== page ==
The court remanded the case for findings about the employer’s alleged prior warning to claimant about her job performance.   Claimant was an activities coordinator at a mental health facility.  She was fired after she forgot to take one of the residents on a field trip, claiming to have inadvertently/negligently left him behind.


Mere negligence or inadvertence on its own does not rise to the level of willful misconduct. Scott v. Unemployment Compensation Board of Review, 36 A.3d 643, 648 (Pa. Cmwlth. 2012). Rather, willful misconduct requires “the additional element of an intentional disregard of the employer’s interests.” Myers v. Unemployment Compensation Board of Review, 625 A.2d 622, 626 n.3 (Pa. 1993). However, repeated conduct of an employee in the face of multiple warnings will support a finding of willful misconduct. Scott, 36 A.3d at 648.   


The employer  presented evidence that Claimant had been previously warned concerning issues with her supervision of individuals under Employer’s care.   The Board capriciously disregards evidence when it “willfully or deliberately ignore[s] evidence that any reasonable person would have considered to be important.” Henderson v. Unemployment Compensation Board of Review, 77 A.3d 699, 710 n.5 (Pa. Cmwlth. 2013). Although the Board is the ultimate fact-finder when it comes to resolving evidentiary conflicts and making credibility determinations, the Board may not willfully ignore evidence when making credibility determinations. Id. Here, the referee’s findings of fact, which the Board adopted and incorporated, make no mention of the repeated warnings. Although the referee found Claimant’s testimony credible that she inadvertently left the resident at Employer’s facility, neither the Board nor the referee expressly considered Claimant’s previous warnings regarding supervisory concerns in analyzing whether her actions constituted willful misconduct.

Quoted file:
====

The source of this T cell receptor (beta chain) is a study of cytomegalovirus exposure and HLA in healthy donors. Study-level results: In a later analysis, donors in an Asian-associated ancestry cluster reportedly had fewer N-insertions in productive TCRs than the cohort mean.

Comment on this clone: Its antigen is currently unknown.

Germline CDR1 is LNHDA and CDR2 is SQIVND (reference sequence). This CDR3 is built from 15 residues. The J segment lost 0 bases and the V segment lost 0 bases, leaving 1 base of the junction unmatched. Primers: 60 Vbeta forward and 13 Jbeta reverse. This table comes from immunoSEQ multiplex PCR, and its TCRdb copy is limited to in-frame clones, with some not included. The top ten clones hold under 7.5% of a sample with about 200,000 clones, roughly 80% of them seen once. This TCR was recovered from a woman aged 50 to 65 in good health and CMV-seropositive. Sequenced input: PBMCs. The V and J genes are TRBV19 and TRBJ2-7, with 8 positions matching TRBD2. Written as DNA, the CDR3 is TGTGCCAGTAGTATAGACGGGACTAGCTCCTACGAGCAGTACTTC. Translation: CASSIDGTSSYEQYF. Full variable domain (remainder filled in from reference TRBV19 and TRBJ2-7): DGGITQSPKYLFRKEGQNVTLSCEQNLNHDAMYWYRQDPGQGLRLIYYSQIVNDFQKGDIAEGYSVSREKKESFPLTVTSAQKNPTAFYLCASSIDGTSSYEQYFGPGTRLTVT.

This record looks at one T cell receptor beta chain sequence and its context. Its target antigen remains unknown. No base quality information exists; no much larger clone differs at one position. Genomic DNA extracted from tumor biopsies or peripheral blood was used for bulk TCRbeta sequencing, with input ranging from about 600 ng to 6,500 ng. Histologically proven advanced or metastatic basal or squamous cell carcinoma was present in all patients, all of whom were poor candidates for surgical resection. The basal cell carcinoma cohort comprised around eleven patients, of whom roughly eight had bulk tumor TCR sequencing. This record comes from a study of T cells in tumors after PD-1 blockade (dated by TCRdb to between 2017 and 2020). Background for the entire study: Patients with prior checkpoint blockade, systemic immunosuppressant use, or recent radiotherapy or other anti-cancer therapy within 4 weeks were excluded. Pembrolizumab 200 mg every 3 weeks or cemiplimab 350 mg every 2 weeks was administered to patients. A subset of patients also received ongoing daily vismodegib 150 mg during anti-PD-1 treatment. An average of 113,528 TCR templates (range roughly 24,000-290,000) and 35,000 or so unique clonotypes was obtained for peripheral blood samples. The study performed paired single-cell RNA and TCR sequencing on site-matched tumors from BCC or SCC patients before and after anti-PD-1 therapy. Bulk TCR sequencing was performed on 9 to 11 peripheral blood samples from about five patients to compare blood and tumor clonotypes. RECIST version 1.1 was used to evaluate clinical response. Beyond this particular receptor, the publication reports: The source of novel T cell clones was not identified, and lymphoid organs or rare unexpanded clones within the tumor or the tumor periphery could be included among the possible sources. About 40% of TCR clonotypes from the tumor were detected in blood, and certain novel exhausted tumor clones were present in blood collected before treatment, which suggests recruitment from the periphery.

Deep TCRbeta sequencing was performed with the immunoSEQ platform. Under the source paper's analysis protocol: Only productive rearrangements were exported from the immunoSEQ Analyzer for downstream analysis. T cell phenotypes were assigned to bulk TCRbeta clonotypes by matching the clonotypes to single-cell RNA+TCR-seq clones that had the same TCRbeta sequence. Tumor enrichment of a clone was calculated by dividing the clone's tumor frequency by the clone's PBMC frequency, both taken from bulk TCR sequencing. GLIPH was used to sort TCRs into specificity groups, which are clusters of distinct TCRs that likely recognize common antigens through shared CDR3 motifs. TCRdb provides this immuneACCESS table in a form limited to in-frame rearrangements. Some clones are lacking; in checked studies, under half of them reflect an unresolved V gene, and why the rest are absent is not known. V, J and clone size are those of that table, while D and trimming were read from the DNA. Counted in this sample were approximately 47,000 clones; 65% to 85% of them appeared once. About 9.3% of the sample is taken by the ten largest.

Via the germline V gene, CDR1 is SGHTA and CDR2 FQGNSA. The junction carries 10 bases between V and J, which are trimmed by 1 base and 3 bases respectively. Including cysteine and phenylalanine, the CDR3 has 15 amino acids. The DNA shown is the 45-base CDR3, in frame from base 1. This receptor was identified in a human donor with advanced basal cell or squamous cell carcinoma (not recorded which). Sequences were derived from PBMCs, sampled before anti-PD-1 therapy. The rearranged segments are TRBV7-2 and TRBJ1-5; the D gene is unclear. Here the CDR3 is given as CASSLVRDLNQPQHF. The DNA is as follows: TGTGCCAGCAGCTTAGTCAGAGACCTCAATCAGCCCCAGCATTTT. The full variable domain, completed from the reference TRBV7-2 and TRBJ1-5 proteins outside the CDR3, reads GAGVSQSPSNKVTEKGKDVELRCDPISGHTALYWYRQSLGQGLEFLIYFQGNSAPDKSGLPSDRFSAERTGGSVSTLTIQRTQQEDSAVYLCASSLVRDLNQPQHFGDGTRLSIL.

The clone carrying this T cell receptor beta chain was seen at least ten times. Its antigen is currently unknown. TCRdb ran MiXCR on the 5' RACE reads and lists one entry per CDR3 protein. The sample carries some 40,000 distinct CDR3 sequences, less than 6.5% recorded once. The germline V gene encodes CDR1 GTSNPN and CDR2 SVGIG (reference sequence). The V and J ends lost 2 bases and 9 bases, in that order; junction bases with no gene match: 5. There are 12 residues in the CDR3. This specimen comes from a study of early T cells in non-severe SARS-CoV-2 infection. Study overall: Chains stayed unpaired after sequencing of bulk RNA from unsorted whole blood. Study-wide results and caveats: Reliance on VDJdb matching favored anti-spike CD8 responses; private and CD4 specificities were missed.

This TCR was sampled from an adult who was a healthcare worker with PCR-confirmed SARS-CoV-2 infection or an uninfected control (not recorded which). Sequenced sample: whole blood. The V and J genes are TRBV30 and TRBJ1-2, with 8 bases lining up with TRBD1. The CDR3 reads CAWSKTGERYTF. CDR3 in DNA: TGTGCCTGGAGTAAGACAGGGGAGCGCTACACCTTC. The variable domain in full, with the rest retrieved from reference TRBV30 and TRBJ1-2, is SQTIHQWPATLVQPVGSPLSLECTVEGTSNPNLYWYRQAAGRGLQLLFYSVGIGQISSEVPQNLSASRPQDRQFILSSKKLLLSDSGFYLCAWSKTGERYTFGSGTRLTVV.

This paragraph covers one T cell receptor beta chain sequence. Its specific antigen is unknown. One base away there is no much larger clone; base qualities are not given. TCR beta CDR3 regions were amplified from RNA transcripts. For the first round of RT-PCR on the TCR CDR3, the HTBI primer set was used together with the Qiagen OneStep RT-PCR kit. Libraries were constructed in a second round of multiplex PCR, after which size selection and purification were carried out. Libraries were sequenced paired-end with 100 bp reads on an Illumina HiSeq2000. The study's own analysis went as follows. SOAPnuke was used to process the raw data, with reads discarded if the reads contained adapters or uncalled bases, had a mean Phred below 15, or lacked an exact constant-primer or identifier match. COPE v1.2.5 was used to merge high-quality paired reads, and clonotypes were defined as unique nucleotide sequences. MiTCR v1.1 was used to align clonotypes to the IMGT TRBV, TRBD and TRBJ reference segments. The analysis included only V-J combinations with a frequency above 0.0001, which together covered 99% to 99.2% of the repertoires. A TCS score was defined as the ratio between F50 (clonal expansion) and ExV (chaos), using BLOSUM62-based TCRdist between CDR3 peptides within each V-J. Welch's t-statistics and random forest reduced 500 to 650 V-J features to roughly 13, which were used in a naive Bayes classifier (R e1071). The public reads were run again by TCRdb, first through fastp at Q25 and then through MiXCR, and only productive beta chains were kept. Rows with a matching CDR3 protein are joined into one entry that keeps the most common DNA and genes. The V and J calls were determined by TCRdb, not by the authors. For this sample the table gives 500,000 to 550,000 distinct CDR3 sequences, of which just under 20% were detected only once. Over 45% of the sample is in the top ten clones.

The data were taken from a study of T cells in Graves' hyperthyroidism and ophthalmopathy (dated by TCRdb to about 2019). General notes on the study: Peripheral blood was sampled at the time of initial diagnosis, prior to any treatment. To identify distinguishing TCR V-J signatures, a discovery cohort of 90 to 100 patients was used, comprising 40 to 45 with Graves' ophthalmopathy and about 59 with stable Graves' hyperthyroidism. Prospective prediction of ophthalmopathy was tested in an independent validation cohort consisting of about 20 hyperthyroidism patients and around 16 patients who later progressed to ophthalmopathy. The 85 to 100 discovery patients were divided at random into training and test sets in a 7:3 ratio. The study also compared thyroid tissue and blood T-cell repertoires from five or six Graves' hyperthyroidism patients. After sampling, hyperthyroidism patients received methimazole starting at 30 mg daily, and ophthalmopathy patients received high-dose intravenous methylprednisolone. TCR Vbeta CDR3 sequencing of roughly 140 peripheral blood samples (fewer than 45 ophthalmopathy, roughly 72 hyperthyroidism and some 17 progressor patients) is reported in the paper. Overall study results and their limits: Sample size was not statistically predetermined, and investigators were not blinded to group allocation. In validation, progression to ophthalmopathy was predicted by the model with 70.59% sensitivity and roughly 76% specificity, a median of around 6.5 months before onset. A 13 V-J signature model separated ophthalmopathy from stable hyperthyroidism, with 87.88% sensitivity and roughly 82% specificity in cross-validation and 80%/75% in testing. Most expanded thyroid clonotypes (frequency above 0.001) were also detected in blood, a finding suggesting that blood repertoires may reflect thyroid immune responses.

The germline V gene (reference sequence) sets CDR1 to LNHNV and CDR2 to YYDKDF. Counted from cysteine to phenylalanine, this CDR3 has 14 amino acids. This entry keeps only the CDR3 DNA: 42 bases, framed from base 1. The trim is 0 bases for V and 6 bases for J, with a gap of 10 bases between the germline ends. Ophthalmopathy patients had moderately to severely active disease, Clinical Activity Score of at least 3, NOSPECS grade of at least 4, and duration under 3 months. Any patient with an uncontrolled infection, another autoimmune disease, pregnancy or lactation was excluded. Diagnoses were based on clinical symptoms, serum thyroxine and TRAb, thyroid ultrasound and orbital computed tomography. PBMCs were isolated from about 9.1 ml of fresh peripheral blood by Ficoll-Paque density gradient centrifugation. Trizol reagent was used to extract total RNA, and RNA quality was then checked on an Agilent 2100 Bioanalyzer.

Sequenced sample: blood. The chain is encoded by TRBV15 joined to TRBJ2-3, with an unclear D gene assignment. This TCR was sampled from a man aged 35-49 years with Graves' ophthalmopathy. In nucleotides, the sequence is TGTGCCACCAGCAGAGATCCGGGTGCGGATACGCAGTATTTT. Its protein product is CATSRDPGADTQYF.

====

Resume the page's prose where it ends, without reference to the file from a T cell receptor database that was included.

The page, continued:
In unemployment cases, the Board is the ultimate fact-finder empowered to make all determinations as to witness credibility and evidentiary weight. Peak v. Unemployment Compensation Board of Review, 501 A.2d 1382, 1385 (Pa. 1985).    However, the Board in this case did not make any findings or determinations based on Claimant’s prior received warnings and did not make any credibility determinations concerning Employer’s witnesses. As reflected in Scott, supra, these findings are necessary to a determination of whether Claimant’s actions rise to the level of willful misconduct.   We reiterate that it is the Board’s duty and functional purpose to assign credibility and weight determinations to the evidence presented. See Wardlow v. Unemployment Compensation Board of Review, 387 A.2d 1356, 1357 (Pa. Cmwlth. 1978). The Board’s failure to do so impedes our ability to conduct meaningful appellate review and requires that the case be remanded for such findings.




The opinion, though not reported, may be cited "for its persuasive value, but not as binding precedent."    210 Pa. Code 69.414.


If the case is not recent, the link in this posting may not work.  In that case, search for the case by name and date on Westlaw, Lexis, Google Scholar, or the court website




Thursday, August 06, 2015

MERS - recorder of deeds v. MERS - 3d Cir.

Montgomery Co. Record of Deeds v. MERSCORP – 3d Cir. – August 3, 2015